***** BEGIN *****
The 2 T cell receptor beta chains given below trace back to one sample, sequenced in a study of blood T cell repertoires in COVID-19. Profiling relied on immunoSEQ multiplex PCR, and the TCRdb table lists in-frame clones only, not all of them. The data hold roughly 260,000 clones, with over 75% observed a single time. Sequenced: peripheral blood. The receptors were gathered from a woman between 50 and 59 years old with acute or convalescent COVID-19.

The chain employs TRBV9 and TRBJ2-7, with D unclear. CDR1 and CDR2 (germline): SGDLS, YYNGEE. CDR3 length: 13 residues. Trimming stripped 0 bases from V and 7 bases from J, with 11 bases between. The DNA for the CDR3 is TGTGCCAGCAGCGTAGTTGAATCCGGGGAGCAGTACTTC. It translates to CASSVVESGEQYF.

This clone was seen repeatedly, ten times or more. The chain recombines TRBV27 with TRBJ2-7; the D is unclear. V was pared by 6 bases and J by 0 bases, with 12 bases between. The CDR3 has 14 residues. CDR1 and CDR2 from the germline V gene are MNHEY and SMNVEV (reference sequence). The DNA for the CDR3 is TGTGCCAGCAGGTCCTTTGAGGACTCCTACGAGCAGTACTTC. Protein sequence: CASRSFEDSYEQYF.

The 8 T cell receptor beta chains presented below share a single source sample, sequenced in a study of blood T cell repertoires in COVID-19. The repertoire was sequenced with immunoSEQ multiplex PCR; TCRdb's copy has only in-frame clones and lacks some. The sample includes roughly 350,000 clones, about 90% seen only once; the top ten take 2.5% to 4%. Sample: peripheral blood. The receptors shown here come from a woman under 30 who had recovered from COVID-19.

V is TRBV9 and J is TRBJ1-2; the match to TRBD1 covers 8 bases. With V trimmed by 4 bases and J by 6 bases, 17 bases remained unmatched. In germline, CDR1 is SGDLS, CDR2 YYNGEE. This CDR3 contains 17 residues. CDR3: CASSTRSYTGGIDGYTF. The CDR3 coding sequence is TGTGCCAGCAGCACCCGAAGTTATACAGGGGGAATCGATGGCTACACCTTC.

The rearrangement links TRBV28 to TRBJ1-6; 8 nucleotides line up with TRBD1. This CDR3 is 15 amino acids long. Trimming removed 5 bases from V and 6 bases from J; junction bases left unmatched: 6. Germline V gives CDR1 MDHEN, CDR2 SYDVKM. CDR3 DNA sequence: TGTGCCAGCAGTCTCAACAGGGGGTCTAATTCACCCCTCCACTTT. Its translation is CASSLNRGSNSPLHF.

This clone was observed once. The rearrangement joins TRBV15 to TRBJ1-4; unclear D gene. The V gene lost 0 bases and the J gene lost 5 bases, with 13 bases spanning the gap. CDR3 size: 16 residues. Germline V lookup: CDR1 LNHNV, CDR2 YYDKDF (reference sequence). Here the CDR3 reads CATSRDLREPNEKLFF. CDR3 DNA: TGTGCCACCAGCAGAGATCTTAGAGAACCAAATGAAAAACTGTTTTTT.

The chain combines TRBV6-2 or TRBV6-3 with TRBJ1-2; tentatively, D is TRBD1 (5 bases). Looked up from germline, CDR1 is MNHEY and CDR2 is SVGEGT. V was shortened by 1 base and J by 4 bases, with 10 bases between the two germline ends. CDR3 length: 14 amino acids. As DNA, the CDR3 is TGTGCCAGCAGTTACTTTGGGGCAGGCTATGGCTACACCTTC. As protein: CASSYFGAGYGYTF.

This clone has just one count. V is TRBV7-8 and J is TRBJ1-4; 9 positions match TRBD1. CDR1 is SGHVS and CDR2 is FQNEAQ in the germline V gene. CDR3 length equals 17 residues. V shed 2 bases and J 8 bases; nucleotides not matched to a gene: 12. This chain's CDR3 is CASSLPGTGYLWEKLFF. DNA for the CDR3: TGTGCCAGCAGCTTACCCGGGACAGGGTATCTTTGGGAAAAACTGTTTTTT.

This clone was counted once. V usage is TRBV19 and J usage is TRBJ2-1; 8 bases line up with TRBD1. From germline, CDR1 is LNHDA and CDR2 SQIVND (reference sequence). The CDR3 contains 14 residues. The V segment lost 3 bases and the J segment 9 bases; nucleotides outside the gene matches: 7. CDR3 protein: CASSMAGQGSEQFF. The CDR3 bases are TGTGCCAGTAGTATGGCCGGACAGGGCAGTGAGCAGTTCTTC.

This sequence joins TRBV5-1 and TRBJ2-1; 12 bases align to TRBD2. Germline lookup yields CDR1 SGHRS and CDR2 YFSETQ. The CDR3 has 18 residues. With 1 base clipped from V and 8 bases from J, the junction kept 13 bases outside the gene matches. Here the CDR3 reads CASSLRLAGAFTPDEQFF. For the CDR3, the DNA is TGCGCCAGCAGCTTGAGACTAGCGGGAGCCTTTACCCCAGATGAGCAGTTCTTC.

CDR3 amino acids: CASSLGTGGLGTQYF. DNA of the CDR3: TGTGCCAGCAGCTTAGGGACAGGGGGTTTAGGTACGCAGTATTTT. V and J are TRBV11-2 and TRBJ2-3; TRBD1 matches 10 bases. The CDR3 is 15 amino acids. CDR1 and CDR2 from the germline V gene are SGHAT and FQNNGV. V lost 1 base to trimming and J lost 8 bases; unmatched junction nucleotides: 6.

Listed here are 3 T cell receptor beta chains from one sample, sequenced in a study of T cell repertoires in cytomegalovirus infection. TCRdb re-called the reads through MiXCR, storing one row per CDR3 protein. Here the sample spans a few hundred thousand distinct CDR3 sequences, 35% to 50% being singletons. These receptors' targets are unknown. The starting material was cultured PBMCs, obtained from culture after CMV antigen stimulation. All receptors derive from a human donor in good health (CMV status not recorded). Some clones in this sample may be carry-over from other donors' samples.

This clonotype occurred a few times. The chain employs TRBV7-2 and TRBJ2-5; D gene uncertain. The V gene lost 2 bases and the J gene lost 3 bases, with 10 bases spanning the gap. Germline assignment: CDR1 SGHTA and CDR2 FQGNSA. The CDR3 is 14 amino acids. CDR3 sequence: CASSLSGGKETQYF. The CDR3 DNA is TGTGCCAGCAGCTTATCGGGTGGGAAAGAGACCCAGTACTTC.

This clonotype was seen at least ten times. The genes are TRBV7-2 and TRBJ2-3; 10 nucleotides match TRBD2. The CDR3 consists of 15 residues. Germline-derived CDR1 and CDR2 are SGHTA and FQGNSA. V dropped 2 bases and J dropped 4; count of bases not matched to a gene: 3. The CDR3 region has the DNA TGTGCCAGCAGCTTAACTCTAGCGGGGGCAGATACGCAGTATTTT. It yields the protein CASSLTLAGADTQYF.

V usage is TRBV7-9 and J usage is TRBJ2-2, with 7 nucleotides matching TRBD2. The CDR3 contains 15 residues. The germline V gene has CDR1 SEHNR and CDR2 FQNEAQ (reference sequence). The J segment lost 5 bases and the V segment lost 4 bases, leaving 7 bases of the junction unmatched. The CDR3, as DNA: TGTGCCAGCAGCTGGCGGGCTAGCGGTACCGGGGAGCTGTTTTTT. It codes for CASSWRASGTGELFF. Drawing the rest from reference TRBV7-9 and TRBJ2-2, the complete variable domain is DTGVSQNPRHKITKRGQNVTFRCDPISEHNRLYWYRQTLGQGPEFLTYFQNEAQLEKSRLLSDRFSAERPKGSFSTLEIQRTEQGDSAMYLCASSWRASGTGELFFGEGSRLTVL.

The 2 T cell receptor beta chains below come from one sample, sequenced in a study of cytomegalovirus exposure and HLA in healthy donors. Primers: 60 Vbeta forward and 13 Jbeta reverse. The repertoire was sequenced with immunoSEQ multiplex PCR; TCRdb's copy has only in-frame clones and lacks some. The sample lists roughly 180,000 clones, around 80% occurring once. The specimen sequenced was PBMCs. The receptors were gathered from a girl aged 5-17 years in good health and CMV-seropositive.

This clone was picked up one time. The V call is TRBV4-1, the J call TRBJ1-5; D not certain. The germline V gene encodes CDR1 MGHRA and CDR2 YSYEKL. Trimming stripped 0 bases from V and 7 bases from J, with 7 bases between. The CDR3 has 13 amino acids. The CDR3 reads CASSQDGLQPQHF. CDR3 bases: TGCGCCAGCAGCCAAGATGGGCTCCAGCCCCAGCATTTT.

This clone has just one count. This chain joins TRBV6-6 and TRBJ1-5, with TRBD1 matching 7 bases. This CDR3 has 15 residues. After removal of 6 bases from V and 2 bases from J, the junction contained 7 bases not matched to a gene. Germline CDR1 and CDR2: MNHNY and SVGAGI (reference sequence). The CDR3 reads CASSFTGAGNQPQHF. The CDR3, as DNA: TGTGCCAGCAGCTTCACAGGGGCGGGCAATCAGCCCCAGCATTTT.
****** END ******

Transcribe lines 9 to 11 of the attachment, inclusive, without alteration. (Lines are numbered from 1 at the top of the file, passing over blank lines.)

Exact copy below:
This clone has just one count. V is TRBV7-8 and J is TRBJ1-4; 9 positions match TRBD1. CDR1 is SGHVS and CDR2 is FQNEAQ in the germline V gene. CDR3 length equals 17 residues. V shed 2 bases and J 8 bases; nucleotides not matched to a gene: 12. This chain's CDR3 is CASSLPGTGYLWEKLFF. DNA for the CDR3: TGTGCCAGCAGCTTACCCGGGACAGGGTATCTTTGGGAAAAACTGTTTTTT.

This clone was counted once. V usage is TRBV19 and J usage is TRBJ2-1; 8 bases line up with TRBD1. From germline, CDR1 is LNHDA and CDR2 SQIVND (reference sequence). The CDR3 contains 14 residues. The V segment lost 3 bases and the J segment 9 bases; nucleotides outside the gene matches: 7. CDR3 protein: CASSMAGQGSEQFF. The CDR3 bases are TGTGCCAGTAGTATGGCCGGACAGGGCAGTGAGCAGTTCTTC.

This sequence joins TRBV5-1 and TRBJ2-1; 12 bases align to TRBD2. Germline lookup yields CDR1 SGHRS and CDR2 YFSETQ. The CDR3 has 18 residues. With 1 base clipped from V and 8 bases from J, the junction kept 13 bases outside the gene matches. Here the CDR3 reads CASSLRLAGAFTPDEQFF. For the CDR3, the DNA is TGCGCCAGCAGCTTGAGACTAGCGGGAGCCTTTACCCCAGATGAGCAGTTCTTC.